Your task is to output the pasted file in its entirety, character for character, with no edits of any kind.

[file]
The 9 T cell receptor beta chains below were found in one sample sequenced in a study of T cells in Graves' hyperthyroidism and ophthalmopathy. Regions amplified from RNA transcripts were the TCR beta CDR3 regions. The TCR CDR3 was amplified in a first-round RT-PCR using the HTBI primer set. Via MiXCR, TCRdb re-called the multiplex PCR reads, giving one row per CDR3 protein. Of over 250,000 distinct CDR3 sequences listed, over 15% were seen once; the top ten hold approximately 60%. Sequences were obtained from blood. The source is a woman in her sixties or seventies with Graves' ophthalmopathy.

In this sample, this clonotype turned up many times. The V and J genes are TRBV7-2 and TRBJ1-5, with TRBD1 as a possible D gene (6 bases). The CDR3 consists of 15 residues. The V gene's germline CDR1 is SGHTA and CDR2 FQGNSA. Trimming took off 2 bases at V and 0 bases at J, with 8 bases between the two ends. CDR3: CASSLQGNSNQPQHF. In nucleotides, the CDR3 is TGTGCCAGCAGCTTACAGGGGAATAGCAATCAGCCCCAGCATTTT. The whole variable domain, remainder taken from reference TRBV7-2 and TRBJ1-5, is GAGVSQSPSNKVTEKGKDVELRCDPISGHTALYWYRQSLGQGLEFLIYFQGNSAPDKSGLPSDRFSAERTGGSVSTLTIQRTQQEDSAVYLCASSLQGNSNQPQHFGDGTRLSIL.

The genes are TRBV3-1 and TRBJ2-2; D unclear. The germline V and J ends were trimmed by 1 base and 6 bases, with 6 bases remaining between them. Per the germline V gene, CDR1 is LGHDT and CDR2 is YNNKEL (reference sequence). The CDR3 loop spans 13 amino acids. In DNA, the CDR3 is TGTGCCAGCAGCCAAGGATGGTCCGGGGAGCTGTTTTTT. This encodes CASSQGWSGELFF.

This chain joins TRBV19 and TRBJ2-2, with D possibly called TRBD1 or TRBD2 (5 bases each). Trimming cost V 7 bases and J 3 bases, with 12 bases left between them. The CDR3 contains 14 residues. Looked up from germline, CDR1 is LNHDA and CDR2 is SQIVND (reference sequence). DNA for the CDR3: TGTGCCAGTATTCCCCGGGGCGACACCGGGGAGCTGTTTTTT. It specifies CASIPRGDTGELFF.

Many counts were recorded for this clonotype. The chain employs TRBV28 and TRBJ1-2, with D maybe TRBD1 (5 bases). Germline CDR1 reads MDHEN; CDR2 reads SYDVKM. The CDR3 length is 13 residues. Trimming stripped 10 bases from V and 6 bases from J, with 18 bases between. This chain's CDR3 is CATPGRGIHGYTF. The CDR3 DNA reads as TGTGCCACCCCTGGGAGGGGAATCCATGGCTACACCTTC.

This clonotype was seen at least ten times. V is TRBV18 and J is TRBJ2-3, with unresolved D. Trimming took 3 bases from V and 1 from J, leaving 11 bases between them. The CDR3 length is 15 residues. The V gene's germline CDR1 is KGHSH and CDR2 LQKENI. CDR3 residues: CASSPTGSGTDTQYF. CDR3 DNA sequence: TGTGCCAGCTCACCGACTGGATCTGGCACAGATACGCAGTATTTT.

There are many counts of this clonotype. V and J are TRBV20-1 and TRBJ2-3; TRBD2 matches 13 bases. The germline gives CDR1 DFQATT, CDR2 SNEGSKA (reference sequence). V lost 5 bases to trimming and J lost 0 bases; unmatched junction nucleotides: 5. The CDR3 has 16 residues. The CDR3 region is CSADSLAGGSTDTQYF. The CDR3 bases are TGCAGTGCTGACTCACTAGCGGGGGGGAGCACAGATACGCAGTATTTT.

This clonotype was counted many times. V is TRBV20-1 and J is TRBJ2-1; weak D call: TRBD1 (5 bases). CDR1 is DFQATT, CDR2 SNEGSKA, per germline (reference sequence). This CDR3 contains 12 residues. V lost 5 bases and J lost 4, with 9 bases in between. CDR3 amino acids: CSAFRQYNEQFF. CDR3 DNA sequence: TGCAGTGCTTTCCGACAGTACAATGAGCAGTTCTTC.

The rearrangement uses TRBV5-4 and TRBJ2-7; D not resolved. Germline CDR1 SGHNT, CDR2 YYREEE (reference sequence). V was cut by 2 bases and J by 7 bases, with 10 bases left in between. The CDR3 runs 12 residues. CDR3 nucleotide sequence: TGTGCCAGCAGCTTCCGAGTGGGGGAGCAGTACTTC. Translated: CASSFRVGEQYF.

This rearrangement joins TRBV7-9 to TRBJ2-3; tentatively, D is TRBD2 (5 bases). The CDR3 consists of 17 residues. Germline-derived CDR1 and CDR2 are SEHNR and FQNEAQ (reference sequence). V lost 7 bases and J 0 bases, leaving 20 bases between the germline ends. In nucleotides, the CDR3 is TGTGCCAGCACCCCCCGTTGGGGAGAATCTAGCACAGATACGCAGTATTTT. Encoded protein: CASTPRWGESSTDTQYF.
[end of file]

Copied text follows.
The 9 T cell receptor beta chains below were found in one sample sequenced in a study of T cells in Graves' hyperthyroidism and ophthalmopathy. Regions amplified from RNA transcripts were the TCR beta CDR3 regions. The TCR CDR3 was amplified in a first-round RT-PCR using the HTBI primer set. Via MiXCR, TCRdb re-called the multiplex PCR reads, giving one row per CDR3 protein. Of over 250,000 distinct CDR3 sequences listed, over 15% were seen once; the top ten hold approximately 60%. Sequences were obtained from blood. The source is a woman in her sixties or seventies with Graves' ophthalmopathy.

In this sample, this clonotype turned up many times. The V and J genes are TRBV7-2 and TRBJ1-5, with TRBD1 as a possible D gene (6 bases). The CDR3 consists of 15 residues. The V gene's germline CDR1 is SGHTA and CDR2 FQGNSA. Trimming took off 2 bases at V and 0 bases at J, with 8 bases between the two ends. CDR3: CASSLQGNSNQPQHF. In nucleotides, the CDR3 is TGTGCCAGCAGCTTACAGGGGAATAGCAATCAGCCCCAGCATTTT. The whole variable domain, remainder taken from reference TRBV7-2 and TRBJ1-5, is GAGVSQSPSNKVTEKGKDVELRCDPISGHTALYWYRQSLGQGLEFLIYFQGNSAPDKSGLPSDRFSAERTGGSVSTLTIQRTQQEDSAVYLCASSLQGNSNQPQHFGDGTRLSIL.

The genes are TRBV3-1 and TRBJ2-2; D unclear. The germline V and J ends were trimmed by 1 base and 6 bases, with 6 bases remaining between them. Per the germline V gene, CDR1 is LGHDT and CDR2 is YNNKEL (reference sequence). The CDR3 loop spans 13 amino acids. In DNA, the CDR3 is TGTGCCAGCAGCCAAGGATGGTCCGGGGAGCTGTTTTTT. This encodes CASSQGWSGELFF.

This chain joins TRBV19 and TRBJ2-2, with D possibly called TRBD1 or TRBD2 (5 bases each). Trimming cost V 7 bases and J 3 bases, with 12 bases left between them. The CDR3 contains 14 residues. Looked up from germline, CDR1 is LNHDA and CDR2 is SQIVND (reference sequence). DNA for the CDR3: TGTGCCAGTATTCCCCGGGGCGACACCGGGGAGCTGTTTTTT. It specifies CASIPRGDTGELFF.

Many counts were recorded for this clonotype. The chain employs TRBV28 and TRBJ1-2, with D maybe TRBD1 (5 bases). Germline CDR1 reads MDHEN; CDR2 reads SYDVKM. The CDR3 length is 13 residues. Trimming stripped 10 bases from V and 6 bases from J, with 18 bases between. This chain's CDR3 is CATPGRGIHGYTF. The CDR3 DNA reads as TGTGCCACCCCTGGGAGGGGAATCCATGGCTACACCTTC.

This clonotype was seen at least ten times. V is TRBV18 and J is TRBJ2-3, with unresolved D. Trimming took 3 bases from V and 1 from J, leaving 11 bases between them. The CDR3 length is 15 residues. The V gene's germline CDR1 is KGHSH and CDR2 LQKENI. CDR3 residues: CASSPTGSGTDTQYF. CDR3 DNA sequence: TGTGCCAGCTCACCGACTGGATCTGGCACAGATACGCAGTATTTT.

There are many counts of this clonotype. V and J are TRBV20-1 and TRBJ2-3; TRBD2 matches 13 bases. The germline gives CDR1 DFQATT, CDR2 SNEGSKA (reference sequence). V lost 5 bases to trimming and J lost 0 bases; unmatched junction nucleotides: 5. The CDR3 has 16 residues. The CDR3 region is CSADSLAGGSTDTQYF. The CDR3 bases are TGCAGTGCTGACTCACTAGCGGGGGGGAGCACAGATACGCAGTATTTT.

This clonotype was counted many times. V is TRBV20-1 and J is TRBJ2-1; weak D call: TRBD1 (5 bases). CDR1 is DFQATT, CDR2 SNEGSKA, per germline (reference sequence). This CDR3 contains 12 residues. V lost 5 bases and J lost 4, with 9 bases in between. CDR3 amino acids: CSAFRQYNEQFF. CDR3 DNA sequence: TGCAGTGCTTTCCGACAGTACAATGAGCAGTTCTTC.

The rearrangement uses TRBV5-4 and TRBJ2-7; D not resolved. Germline CDR1 SGHNT, CDR2 YYREEE (reference sequence). V was cut by 2 bases and J by 7 bases, with 10 bases left in between. The CDR3 runs 12 residues. CDR3 nucleotide sequence: TGTGCCAGCAGCTTCCGAGTGGGGGAGCAGTACTTC. Translated: CASSFRVGEQYF.

This rearrangement joins TRBV7-9 to TRBJ2-3; tentatively, D is TRBD2 (5 bases). The CDR3 consists of 17 residues. Germline-derived CDR1 and CDR2 are SEHNR and FQNEAQ (reference sequence). V lost 7 bases and J 0 bases, leaving 20 bases between the germline ends. In nucleotides, the CDR3 is TGTGCCAGCACCCCCCGTTGGGGAGAATCTAGCACAGATACGCAGTATTTT. Encoded protein: CASTPRWGESSTDTQYF.